Pundits such as Jackie Tyrell on The Sunday Game keep wondering where these players have gone when in fact there is no mystery. On the 26-man Cork panel for the Waterford game there were 11 players who had medals in that grade. The question is what difference have they made?

After the revolution in strength and conditioning young players across the board are finding it harder to make a breakthrough, but it is reasonable to expect that the Cork under-20s from 2020, for example, should be having an impact now. From that team, Alan Connolly and Shane Barrett were Cork’s best forwards on Sunday, Tommy O’Connell was Cork’s best player in the league, Ciaran Joyce was poor on Sunday but has solved Cork’s long-standing issue at number six and was shortlisted for Young Player of the Year last season.

Sean Twomey couldn’t grasp his first big opportunity in the championship on Sunday and Brian Hayes came off the bench, when many thought he would be starting. Those seven players are going to be around for years to come.

Eoin Downey and the sub goalkeeper Brian Saunderson are the only players from last year’s under-20 panel in the frame for the seniors at the moment and they both have the wherewithal to make a breakthrough. Downey has already been blooded in the championship and will probably start on Sunday.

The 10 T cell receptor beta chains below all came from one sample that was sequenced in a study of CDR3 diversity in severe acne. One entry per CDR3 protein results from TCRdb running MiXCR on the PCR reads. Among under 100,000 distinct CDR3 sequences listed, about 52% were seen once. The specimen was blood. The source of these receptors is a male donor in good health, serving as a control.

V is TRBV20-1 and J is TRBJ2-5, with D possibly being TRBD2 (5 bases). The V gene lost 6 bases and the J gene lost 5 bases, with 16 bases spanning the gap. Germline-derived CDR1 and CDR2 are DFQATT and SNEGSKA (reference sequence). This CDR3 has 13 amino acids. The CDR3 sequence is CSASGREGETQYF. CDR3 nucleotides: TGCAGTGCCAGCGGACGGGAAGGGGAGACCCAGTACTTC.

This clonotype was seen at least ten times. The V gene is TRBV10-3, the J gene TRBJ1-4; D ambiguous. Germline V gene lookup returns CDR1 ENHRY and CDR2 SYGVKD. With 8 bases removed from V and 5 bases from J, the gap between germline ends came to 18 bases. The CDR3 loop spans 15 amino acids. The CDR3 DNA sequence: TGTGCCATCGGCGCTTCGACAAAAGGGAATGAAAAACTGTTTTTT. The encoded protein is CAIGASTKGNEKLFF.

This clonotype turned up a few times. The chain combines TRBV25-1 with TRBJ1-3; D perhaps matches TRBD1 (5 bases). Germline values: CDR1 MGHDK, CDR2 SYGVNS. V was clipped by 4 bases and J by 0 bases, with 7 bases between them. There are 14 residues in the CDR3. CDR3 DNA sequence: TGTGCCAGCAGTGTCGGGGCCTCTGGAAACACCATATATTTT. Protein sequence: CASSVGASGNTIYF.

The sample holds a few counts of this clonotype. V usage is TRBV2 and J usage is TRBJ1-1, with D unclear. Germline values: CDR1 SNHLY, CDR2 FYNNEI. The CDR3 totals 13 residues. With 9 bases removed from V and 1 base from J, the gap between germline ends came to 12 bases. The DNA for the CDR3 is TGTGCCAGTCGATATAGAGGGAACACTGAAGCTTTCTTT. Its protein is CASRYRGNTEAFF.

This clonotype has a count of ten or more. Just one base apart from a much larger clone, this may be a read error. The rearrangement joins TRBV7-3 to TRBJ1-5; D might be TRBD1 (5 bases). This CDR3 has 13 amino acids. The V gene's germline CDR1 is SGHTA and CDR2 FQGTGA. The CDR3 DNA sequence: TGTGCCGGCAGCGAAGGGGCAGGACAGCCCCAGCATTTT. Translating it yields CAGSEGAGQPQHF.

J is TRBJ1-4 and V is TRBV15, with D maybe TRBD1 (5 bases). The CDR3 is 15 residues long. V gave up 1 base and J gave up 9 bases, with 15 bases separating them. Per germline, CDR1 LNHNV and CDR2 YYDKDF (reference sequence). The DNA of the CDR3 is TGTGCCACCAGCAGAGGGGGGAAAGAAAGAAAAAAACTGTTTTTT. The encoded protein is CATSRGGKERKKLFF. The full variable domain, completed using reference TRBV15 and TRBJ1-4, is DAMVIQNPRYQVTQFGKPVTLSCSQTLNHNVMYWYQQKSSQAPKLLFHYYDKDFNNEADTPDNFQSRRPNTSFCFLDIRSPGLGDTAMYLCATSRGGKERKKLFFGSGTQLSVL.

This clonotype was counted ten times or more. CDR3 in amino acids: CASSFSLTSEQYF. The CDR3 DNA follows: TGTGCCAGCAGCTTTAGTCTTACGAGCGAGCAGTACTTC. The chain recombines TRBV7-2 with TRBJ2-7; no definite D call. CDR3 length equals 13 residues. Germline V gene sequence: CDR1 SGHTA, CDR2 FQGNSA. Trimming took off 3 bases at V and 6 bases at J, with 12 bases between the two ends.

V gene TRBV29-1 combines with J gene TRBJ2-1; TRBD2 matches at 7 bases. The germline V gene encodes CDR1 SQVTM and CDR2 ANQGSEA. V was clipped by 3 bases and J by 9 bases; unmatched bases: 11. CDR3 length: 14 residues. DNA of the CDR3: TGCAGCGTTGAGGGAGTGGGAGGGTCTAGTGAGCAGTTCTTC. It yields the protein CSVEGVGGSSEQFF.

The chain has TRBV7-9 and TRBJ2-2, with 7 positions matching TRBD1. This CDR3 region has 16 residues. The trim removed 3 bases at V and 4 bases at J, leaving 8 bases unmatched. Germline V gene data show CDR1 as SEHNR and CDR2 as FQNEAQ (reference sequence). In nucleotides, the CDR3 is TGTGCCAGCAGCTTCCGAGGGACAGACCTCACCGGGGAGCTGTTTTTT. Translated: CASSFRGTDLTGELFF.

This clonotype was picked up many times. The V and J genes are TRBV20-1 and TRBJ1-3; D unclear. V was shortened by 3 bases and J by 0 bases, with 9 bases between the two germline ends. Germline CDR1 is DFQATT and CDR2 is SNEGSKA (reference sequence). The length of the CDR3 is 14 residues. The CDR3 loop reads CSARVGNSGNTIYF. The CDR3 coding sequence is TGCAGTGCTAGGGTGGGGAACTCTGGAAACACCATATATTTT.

The challenge for those players is to grab this Cork team and make it theirs. That’s not how it feels right now. — Denis Walsh

Provincials not going down without a fight

If the provincial championships are the problem child of the intercounty season, a couple of protective guardians jumped to their defence over the weekend. Just moments into his post-match interview with the print media on Sunday, Kevin McStay was asked what it meant to Mayo to be back in a Connacht final, and just one win away from a first Nestor Cup since 2021.

“It’s huge for us,” replied McStay instantaneously. “We want to win it. Even our fans, I think, need to understand what winning the Connacht means as well. There are a lot of young players in our group who haven’t won Connacht championships.”

A couple of hours later, Mayo GAA posted a video on social media of McStay essentially sending out a call to arms to the county’s supporters to fill Pearse Stadium in green and red for the final against Galway in two weeks.

“I really believe the Mayo roar, the Mayo support is going to mean an awful lot to us in a fortnight,” stated McStay. “So, I’m asking everybody to do their very best to get behind them, in those moments when we need that support it’s vital that you are there for the group and we are hoping we will pay that back in spades.”